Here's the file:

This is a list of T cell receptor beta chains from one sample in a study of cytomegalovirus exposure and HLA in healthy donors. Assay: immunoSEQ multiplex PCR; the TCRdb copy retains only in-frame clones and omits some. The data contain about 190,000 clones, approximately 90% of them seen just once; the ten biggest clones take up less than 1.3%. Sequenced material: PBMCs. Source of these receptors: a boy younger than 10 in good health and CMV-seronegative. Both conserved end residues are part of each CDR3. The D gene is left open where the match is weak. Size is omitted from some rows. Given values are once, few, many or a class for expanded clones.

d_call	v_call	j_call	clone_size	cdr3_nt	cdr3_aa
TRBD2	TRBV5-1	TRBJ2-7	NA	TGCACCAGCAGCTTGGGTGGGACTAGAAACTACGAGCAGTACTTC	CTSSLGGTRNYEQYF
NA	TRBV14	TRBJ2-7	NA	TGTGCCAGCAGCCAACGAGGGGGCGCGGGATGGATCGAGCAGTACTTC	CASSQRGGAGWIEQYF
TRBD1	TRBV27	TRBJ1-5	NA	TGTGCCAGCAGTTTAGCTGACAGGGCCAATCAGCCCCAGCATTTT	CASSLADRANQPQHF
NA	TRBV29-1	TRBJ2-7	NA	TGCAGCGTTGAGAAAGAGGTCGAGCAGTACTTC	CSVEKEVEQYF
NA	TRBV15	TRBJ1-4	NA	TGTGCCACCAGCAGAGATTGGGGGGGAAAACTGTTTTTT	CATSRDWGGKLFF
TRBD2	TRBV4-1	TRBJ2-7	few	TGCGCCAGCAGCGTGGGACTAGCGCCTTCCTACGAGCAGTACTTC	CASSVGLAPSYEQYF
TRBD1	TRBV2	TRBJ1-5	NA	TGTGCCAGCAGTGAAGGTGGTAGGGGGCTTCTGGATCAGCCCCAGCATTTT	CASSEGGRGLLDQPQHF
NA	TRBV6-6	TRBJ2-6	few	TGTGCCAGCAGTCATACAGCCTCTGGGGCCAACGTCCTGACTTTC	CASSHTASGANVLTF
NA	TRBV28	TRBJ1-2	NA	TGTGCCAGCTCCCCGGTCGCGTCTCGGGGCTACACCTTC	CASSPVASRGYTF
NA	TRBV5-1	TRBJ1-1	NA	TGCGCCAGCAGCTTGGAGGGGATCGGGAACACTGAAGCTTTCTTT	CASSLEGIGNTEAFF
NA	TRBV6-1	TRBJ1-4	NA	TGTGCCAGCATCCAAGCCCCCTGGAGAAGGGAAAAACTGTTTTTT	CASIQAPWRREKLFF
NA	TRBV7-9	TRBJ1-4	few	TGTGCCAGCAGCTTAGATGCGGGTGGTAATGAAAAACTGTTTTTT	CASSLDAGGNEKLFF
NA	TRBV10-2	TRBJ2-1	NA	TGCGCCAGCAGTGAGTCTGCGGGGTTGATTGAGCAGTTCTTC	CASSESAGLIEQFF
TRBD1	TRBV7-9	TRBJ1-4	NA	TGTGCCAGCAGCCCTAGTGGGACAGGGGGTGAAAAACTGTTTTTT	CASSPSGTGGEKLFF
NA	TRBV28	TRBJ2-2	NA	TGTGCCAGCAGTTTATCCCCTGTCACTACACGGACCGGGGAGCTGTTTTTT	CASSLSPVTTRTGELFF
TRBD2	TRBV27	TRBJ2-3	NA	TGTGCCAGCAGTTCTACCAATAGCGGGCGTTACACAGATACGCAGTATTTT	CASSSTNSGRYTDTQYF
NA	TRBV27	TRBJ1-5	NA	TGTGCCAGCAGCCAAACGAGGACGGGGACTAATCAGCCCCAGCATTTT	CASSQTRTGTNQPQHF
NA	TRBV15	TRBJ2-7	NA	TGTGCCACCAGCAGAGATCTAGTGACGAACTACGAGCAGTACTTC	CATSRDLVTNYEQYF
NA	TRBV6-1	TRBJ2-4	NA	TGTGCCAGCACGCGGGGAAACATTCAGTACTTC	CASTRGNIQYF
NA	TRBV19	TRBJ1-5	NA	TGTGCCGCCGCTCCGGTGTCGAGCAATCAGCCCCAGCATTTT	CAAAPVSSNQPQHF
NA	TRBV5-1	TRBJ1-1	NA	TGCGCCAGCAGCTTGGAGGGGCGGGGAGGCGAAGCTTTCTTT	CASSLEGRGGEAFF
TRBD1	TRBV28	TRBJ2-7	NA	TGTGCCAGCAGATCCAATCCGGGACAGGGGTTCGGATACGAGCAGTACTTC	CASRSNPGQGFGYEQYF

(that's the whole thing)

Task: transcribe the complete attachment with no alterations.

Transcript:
This is a list of T cell receptor beta chains from one sample in a study of cytomegalovirus exposure and HLA in healthy donors. Assay: immunoSEQ multiplex PCR; the TCRdb copy retains only in-frame clones and omits some. The data contain about 190,000 clones, approximately 90% of them seen just once; the ten biggest clones take up less than 1.3%. Sequenced material: PBMCs. Source of these receptors: a boy younger than 10 in good health and CMV-seronegative. Both conserved end residues are part of each CDR3. The D gene is left open where the match is weak. Size is omitted from some rows. Given values are once, few, many or a class for expanded clones.

d_call	v_call	j_call	clone_size	cdr3_nt	cdr3_aa
TRBD2	TRBV5-1	TRBJ2-7	NA	TGCACCAGCAGCTTGGGTGGGACTAGAAACTACGAGCAGTACTTC	CTSSLGGTRNYEQYF
NA	TRBV14	TRBJ2-7	NA	TGTGCCAGCAGCCAACGAGGGGGCGCGGGATGGATCGAGCAGTACTTC	CASSQRGGAGWIEQYF
TRBD1	TRBV27	TRBJ1-5	NA	TGTGCCAGCAGTTTAGCTGACAGGGCCAATCAGCCCCAGCATTTT	CASSLADRANQPQHF
NA	TRBV29-1	TRBJ2-7	NA	TGCAGCGTTGAGAAAGAGGTCGAGCAGTACTTC	CSVEKEVEQYF
NA	TRBV15	TRBJ1-4	NA	TGTGCCACCAGCAGAGATTGGGGGGGAAAACTGTTTTTT	CATSRDWGGKLFF
TRBD2	TRBV4-1	TRBJ2-7	few	TGCGCCAGCAGCGTGGGACTAGCGCCTTCCTACGAGCAGTACTTC	CASSVGLAPSYEQYF
TRBD1	TRBV2	TRBJ1-5	NA	TGTGCCAGCAGTGAAGGTGGTAGGGGGCTTCTGGATCAGCCCCAGCATTTT	CASSEGGRGLLDQPQHF
NA	TRBV6-6	TRBJ2-6	few	TGTGCCAGCAGTCATACAGCCTCTGGGGCCAACGTCCTGACTTTC	CASSHTASGANVLTF
NA	TRBV28	TRBJ1-2	NA	TGTGCCAGCTCCCCGGTCGCGTCTCGGGGCTACACCTTC	CASSPVASRGYTF
NA	TRBV5-1	TRBJ1-1	NA	TGCGCCAGCAGCTTGGAGGGGATCGGGAACACTGAAGCTTTCTTT	CASSLEGIGNTEAFF
NA	TRBV6-1	TRBJ1-4	NA	TGTGCCAGCATCCAAGCCCCCTGGAGAAGGGAAAAACTGTTTTTT	CASIQAPWRREKLFF
NA	TRBV7-9	TRBJ1-4	few	TGTGCCAGCAGCTTAGATGCGGGTGGTAATGAAAAACTGTTTTTT	CASSLDAGGNEKLFF
NA	TRBV10-2	TRBJ2-1	NA	TGCGCCAGCAGTGAGTCTGCGGGGTTGATTGAGCAGTTCTTC	CASSESAGLIEQFF
TRBD1	TRBV7-9	TRBJ1-4	NA	TGTGCCAGCAGCCCTAGTGGGACAGGGGGTGAAAAACTGTTTTTT	CASSPSGTGGEKLFF
NA	TRBV28	TRBJ2-2	NA	TGTGCCAGCAGTTTATCCCCTGTCACTACACGGACCGGGGAGCTGTTTTTT	CASSLSPVTTRTGELFF
TRBD2	TRBV27	TRBJ2-3	NA	TGTGCCAGCAGTTCTACCAATAGCGGGCGTTACACAGATACGCAGTATTTT	CASSSTNSGRYTDTQYF
NA	TRBV27	TRBJ1-5	NA	TGTGCCAGCAGCCAAACGAGGACGGGGACTAATCAGCCCCAGCATTTT	CASSQTRTGTNQPQHF
NA	TRBV15	TRBJ2-7	NA	TGTGCCACCAGCAGAGATCTAGTGACGAACTACGAGCAGTACTTC	CATSRDLVTNYEQYF
NA	TRBV6-1	TRBJ2-4	NA	TGTGCCAGCACGCGGGGAAACATTCAGTACTTC	CASTRGNIQYF
NA	TRBV19	TRBJ1-5	NA	TGTGCCGCCGCTCCGGTGTCGAGCAATCAGCCCCAGCATTTT	CAAAPVSSNQPQHF
NA	TRBV5-1	TRBJ1-1	NA	TGCGCCAGCAGCTTGGAGGGGCGGGGAGGCGAAGCTTTCTTT	CASSLEGRGGEAFF
TRBD1	TRBV28	TRBJ2-7	NA	TGTGCCAGCAGATCCAATCCGGGACAGGGGTTCGGATACGAGCAGTACTTC	CASRSNPGQGFGYEQYF